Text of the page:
jarryCopenhagen is widely regarded as the world’s most cycle-friendly city. I ask Copenhagen’s Mayor Klaus Bondam what advice he gives to other city leaders in how to emulate the Danish capital. Multitalented musician, songwriter and cartoonist Peter Blegvad reads Alfred Jarry’s proto-absurdist short story “The Crucifixion Considered as an Uphill Bicycle Race”. Jarry (pictured, above) was fond of cycling around Paris with a giant bell mounted on his bicycle and firing a pistol into the air to clear the road. While this is highly tempting, it may turn out to be counterproductive on today’s city streets. Why not try, instead, a website where you can record bike lane violations: Plus reflections on a big day in Le Tour De France.

Play on links below.

Podcast only: Theatre Review – Pedal Pusher

ppPedal Pusher is a play that follows three professional cyclists, Jan Ullrich, Marco Pantani and Lance Armstrong, in the most dramatic recent era of professional cycle sport. From the young prodigy Jan Ullrich winning the Tour in 1997, the doping scandals of 1998, Armstrong’s conquest of cancer and ending with Pantani’s exile from the sport and eventual death from a cocaine overdose. By interweaving the biographical stories with recreations of the Tour de France races onstage, the play tells the difficult but uplifting story of their lives through excitement and energy of the race itself. I speak with the four-man cast and director Roland Smith.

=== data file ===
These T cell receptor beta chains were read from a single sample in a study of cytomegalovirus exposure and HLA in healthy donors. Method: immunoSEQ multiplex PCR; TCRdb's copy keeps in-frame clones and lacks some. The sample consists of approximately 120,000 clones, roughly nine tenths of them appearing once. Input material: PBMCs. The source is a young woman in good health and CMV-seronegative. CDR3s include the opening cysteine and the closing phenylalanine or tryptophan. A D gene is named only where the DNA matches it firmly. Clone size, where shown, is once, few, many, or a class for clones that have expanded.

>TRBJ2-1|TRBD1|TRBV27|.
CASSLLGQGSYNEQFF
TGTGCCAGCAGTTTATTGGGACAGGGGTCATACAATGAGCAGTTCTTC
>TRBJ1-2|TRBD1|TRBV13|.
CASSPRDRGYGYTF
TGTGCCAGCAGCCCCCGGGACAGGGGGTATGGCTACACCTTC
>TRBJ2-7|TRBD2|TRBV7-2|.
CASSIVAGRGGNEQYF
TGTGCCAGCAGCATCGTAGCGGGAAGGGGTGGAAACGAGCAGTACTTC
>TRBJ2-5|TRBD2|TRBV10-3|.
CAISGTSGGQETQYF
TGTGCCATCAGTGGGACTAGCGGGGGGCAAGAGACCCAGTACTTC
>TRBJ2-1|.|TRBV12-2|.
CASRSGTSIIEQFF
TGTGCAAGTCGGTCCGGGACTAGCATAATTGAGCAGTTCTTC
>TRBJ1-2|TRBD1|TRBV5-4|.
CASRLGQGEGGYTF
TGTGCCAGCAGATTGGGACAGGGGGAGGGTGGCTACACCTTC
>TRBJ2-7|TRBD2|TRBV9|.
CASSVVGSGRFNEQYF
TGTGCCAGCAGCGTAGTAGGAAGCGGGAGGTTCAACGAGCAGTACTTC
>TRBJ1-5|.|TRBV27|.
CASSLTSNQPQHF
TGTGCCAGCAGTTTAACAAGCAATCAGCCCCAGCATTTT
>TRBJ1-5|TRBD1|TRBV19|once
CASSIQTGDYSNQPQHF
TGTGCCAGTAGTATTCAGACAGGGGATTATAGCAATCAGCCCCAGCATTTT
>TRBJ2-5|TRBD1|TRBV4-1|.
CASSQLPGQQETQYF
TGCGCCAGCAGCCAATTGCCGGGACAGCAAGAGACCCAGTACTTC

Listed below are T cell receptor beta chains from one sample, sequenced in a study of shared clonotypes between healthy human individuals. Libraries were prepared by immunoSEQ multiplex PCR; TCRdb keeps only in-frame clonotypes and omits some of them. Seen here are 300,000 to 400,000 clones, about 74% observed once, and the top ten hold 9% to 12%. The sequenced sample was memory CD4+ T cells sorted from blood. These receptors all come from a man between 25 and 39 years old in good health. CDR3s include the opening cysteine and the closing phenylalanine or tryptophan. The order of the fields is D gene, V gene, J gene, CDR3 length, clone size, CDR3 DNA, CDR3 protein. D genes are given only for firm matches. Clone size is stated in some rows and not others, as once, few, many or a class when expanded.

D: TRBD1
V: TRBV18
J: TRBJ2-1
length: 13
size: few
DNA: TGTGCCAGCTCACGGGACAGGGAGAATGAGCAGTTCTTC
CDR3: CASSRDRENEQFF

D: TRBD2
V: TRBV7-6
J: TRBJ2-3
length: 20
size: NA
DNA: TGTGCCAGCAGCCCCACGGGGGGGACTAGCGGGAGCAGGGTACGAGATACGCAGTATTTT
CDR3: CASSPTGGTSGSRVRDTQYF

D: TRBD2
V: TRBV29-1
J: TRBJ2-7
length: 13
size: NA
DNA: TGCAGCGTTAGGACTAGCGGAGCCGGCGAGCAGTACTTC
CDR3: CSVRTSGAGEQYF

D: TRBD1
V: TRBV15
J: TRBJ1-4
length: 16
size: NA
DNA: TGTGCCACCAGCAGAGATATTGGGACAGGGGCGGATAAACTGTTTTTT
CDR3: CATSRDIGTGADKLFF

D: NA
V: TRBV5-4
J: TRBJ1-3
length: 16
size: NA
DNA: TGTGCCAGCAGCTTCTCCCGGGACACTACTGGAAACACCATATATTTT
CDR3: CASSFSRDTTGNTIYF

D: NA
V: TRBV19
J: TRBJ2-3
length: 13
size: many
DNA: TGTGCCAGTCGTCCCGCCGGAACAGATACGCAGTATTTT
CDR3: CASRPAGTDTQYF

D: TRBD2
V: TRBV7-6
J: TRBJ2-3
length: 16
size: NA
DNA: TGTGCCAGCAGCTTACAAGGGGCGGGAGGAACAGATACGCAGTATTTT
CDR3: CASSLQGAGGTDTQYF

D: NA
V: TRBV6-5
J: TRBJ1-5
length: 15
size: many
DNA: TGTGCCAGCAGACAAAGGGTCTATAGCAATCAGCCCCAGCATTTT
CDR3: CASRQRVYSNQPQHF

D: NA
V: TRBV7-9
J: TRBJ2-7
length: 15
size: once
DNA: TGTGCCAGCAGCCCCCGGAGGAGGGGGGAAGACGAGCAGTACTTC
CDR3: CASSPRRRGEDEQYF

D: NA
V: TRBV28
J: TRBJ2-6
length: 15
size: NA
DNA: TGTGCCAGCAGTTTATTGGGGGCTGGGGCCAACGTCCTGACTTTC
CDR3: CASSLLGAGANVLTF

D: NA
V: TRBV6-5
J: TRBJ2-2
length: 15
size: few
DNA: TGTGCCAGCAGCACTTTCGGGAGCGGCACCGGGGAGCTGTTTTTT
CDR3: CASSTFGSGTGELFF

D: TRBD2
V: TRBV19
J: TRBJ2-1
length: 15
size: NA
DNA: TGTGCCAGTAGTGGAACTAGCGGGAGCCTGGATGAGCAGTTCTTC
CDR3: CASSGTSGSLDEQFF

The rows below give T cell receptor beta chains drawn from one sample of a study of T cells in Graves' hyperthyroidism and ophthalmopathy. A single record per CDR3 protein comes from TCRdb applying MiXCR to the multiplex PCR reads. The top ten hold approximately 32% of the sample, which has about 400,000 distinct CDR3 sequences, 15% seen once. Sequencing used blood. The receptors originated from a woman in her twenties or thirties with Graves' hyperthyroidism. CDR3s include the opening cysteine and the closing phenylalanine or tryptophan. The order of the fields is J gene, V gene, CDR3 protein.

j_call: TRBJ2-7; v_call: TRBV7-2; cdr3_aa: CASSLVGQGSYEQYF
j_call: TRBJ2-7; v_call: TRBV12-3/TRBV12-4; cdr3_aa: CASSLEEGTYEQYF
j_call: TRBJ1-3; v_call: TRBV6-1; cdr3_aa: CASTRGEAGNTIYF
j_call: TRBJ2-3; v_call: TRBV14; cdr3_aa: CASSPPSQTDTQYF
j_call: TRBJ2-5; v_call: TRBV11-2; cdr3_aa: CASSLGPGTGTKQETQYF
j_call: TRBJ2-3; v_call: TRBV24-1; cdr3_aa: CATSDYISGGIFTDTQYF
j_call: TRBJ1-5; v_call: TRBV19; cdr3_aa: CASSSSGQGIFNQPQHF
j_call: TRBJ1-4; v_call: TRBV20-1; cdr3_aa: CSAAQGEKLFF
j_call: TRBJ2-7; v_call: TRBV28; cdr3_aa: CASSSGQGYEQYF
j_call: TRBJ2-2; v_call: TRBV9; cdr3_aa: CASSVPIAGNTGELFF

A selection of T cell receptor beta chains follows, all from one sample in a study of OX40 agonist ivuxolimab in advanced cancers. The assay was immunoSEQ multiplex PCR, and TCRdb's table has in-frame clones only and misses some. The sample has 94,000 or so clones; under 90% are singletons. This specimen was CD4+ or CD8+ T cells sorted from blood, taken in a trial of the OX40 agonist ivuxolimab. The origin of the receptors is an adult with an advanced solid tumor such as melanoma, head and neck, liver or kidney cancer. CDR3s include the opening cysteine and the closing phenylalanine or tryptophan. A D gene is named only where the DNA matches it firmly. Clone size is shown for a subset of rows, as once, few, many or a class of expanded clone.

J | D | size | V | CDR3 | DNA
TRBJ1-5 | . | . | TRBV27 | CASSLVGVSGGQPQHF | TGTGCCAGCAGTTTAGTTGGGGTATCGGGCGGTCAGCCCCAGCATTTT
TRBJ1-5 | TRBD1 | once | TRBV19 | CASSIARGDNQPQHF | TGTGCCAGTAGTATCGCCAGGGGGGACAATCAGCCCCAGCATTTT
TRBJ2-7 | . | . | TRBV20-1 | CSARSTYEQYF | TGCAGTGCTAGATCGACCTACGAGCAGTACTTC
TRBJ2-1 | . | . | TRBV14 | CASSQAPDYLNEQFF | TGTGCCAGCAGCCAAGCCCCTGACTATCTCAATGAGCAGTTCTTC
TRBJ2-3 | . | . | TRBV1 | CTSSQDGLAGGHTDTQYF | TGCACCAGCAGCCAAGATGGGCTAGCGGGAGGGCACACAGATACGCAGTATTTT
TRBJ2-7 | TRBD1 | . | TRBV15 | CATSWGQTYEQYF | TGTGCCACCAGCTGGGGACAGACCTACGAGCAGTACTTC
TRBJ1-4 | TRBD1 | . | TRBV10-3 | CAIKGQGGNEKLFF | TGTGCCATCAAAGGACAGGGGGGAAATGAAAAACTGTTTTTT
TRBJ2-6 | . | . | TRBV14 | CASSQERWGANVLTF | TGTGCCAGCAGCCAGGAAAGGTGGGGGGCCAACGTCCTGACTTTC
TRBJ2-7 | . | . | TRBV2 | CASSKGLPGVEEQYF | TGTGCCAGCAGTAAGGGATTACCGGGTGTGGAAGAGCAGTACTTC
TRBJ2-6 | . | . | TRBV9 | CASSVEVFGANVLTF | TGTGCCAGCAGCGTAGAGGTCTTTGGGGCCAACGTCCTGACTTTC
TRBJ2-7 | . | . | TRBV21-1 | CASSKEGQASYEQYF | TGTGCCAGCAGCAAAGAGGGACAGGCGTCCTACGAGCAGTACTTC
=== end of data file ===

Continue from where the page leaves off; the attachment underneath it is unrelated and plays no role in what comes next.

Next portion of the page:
Pedal Pusher runs until Saturday 1st August 2009, showing on Monday to Saturday nights at 7:30pm. Tickets are £12 (£10 concessions). Rob Ainsley at Real Cycling has reviewed Pedal Pusher as has Edward R Burge.

Photo © Holly McGlynn

Play on links below.

2 March 2009: Riding and writing

the_rideThe Ride Journal was launched last year to widespread acclaim. Issue two is at the printers. Philip and Andrew Diprose, editor and art director, explain how they came to start a journal of personal stories about how bikes have changed people’s lives.

Among the articles in Issue 2 of The Ride Journal is Rediscovered by Rona Sutherland and is read by Ruby Wright. Ruby presents a fortnightly music podcast on Radio Nowhere called Ruby’s Chicky Boil-Ups. It’s great!. And if you want to read the article on the Highway Cycling Group from Issue 1, it’s here.

We also spotlight the new issue of Rouleur, the quarterly magazine from the Rapha stable, including an extract from Jean Bobet’s Tomorrow We Ride, translated by Adam Berry and read by Jean-Marie Orhan. To win a copy of issue 12 of Rouleur, send the correct answer to the question by email to

Play on links below. Other file formats (e.g. Ogg Vorbis) coming soon.

1 September 2008: Around the world the hard way (part two)

Alastair Humphreys has cycled round the world ‘the hard way’: four years, sixty countries and forty-six thousand miles. In the second of a two part special he tells the story of his epic adventure: from Mexico to Alaska, through Siberia, Japan, China and central Asia.

Thunder and Sunshine, the second volume of his travelogue is out now, published by Eye Books.

Play on links below, other file formats (e.g. Ogg Vorbis) over here.